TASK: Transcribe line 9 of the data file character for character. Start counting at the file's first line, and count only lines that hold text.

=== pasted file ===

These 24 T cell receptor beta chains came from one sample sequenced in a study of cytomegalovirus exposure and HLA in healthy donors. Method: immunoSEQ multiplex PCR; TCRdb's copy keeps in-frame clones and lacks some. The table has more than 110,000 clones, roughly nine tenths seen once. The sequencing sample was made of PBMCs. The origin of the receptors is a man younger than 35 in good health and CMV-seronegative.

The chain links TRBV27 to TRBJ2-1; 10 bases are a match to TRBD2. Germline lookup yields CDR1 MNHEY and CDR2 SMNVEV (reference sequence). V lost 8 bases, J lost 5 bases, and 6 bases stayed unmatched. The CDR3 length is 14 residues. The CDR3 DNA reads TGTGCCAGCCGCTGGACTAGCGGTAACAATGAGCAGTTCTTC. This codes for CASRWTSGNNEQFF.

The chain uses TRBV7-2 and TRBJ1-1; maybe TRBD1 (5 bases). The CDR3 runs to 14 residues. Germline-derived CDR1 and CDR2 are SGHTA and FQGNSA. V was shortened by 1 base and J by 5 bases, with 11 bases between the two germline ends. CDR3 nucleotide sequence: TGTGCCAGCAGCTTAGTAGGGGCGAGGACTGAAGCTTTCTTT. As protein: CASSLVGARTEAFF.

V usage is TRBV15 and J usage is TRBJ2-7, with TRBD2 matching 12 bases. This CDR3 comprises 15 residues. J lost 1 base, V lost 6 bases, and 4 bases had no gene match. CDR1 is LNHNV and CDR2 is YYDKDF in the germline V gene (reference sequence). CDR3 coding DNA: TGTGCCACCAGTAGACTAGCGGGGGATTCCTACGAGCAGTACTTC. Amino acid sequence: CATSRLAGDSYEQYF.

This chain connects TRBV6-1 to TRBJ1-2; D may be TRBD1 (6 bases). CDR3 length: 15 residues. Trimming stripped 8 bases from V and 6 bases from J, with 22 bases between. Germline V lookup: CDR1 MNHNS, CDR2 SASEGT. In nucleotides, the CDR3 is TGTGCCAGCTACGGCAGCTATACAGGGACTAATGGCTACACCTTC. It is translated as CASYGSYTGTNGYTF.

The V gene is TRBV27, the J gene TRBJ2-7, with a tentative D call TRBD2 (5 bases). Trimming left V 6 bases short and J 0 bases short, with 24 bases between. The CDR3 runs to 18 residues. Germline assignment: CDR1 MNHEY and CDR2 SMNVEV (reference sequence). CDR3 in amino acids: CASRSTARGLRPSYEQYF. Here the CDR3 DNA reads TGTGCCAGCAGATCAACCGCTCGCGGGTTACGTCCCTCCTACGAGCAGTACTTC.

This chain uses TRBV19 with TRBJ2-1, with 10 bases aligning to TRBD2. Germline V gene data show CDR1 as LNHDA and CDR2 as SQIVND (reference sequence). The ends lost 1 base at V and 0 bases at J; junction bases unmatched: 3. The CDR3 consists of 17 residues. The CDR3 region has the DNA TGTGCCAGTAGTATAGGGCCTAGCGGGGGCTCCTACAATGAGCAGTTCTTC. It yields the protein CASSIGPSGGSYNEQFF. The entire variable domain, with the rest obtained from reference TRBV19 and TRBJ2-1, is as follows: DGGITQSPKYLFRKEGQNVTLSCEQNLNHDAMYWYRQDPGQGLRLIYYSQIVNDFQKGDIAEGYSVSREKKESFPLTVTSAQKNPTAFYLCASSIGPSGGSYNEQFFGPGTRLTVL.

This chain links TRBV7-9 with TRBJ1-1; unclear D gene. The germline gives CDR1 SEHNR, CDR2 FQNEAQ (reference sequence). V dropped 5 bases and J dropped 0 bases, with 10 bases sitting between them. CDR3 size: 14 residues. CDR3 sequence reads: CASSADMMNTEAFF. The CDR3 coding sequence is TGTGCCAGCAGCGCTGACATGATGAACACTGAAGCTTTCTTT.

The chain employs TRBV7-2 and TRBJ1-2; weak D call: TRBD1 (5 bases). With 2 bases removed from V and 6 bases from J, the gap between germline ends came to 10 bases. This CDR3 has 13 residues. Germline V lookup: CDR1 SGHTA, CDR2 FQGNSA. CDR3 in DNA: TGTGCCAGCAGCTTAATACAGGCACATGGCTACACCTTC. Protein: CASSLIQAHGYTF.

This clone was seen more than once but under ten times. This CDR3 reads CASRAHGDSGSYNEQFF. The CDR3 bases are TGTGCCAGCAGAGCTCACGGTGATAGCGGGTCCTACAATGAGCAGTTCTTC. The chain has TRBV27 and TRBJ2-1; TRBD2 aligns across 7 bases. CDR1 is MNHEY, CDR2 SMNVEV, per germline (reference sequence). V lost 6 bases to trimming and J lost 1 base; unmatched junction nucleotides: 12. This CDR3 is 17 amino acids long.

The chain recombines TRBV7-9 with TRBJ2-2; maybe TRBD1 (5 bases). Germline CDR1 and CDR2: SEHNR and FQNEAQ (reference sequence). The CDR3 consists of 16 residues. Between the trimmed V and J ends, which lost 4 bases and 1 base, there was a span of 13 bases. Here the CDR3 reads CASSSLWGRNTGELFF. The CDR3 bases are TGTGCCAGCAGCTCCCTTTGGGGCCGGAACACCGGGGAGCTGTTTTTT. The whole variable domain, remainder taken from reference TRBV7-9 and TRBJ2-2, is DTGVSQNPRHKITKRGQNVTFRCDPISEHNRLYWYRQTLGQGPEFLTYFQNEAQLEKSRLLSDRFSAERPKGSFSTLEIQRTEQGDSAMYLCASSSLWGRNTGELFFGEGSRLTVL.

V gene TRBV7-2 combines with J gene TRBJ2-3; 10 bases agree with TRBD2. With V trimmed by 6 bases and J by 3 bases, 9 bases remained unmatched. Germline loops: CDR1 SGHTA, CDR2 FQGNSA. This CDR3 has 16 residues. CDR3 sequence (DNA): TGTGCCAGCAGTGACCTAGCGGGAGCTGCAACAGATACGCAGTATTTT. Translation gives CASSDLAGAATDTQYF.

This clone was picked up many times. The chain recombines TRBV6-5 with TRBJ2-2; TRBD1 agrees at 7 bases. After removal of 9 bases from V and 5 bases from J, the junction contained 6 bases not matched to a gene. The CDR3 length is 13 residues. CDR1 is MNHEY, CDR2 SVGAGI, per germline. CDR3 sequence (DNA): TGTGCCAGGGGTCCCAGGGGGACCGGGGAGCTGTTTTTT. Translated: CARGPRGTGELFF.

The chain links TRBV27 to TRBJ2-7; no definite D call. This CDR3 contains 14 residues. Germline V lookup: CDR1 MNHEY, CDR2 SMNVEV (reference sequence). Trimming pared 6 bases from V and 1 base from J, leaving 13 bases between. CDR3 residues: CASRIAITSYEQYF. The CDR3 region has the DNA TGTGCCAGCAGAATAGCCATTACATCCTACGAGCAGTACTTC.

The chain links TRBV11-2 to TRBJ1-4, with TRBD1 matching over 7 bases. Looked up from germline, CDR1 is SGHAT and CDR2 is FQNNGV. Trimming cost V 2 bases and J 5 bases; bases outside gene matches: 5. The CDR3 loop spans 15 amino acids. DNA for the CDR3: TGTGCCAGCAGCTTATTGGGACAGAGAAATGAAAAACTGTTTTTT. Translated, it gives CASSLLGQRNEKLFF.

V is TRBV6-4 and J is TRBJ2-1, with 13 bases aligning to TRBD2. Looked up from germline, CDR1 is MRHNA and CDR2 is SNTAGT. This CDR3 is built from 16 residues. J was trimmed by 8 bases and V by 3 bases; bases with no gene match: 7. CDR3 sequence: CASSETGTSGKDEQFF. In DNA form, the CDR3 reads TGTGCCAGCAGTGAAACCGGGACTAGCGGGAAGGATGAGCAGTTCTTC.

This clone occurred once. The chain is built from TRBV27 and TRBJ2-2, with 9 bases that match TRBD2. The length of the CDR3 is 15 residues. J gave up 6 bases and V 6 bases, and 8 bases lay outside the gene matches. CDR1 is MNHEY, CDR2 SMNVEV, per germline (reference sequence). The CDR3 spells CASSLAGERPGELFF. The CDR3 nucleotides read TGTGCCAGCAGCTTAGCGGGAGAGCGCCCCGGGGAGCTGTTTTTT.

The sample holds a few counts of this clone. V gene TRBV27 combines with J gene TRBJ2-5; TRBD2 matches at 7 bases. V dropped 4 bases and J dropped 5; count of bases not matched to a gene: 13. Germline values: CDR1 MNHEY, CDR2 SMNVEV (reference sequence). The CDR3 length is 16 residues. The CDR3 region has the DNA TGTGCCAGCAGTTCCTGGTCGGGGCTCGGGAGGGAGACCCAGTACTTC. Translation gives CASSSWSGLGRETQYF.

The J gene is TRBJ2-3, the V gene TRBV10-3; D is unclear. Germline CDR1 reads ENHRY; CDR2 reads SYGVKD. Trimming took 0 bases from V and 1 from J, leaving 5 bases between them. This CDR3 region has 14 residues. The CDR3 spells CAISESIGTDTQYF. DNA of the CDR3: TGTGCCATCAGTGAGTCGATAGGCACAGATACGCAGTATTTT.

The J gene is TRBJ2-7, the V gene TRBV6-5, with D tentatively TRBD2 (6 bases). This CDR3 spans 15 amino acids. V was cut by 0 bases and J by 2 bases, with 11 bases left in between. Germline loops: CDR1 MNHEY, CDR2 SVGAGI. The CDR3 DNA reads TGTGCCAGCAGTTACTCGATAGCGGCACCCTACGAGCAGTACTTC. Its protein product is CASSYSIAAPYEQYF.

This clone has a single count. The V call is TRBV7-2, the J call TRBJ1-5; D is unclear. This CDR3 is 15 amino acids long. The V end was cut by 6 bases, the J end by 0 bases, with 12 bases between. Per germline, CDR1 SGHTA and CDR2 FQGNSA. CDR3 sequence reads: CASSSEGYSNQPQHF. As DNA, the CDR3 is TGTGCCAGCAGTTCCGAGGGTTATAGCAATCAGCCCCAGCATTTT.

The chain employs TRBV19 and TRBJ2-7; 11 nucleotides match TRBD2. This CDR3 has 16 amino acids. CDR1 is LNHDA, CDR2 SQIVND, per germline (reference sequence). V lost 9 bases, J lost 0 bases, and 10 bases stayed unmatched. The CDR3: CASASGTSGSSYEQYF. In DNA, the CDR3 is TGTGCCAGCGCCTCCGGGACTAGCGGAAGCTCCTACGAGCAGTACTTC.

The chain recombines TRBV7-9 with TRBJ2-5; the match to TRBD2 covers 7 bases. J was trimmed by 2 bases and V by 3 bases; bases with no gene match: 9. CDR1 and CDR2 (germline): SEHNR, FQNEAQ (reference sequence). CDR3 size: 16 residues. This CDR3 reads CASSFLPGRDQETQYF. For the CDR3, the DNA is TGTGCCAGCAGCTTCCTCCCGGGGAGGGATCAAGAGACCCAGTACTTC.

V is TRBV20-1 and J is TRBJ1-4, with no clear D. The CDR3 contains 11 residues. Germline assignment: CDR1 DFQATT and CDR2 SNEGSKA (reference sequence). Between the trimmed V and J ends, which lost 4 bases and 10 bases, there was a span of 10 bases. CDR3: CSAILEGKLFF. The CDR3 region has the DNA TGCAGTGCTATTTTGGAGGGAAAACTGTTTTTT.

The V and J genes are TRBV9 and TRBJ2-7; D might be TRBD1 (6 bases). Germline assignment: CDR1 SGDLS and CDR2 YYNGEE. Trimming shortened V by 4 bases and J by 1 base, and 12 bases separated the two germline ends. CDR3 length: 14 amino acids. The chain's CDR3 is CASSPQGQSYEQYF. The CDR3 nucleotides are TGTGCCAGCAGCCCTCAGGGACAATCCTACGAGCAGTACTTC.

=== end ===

The chain employs TRBV7-2 and TRBJ1-2; weak D call: TRBD1 (5 bases). With 2 bases removed from V and 6 bases from J, the gap between germline ends came to 10 bases. This CDR3 has 13 residues. Germline V lookup: CDR1 SGHTA, CDR2 FQGNSA. CDR3 in DNA: TGTGCCAGCAGCTTAATACAGGCACATGGCTACACCTTC. Protein: CASSLIQAHGYTF.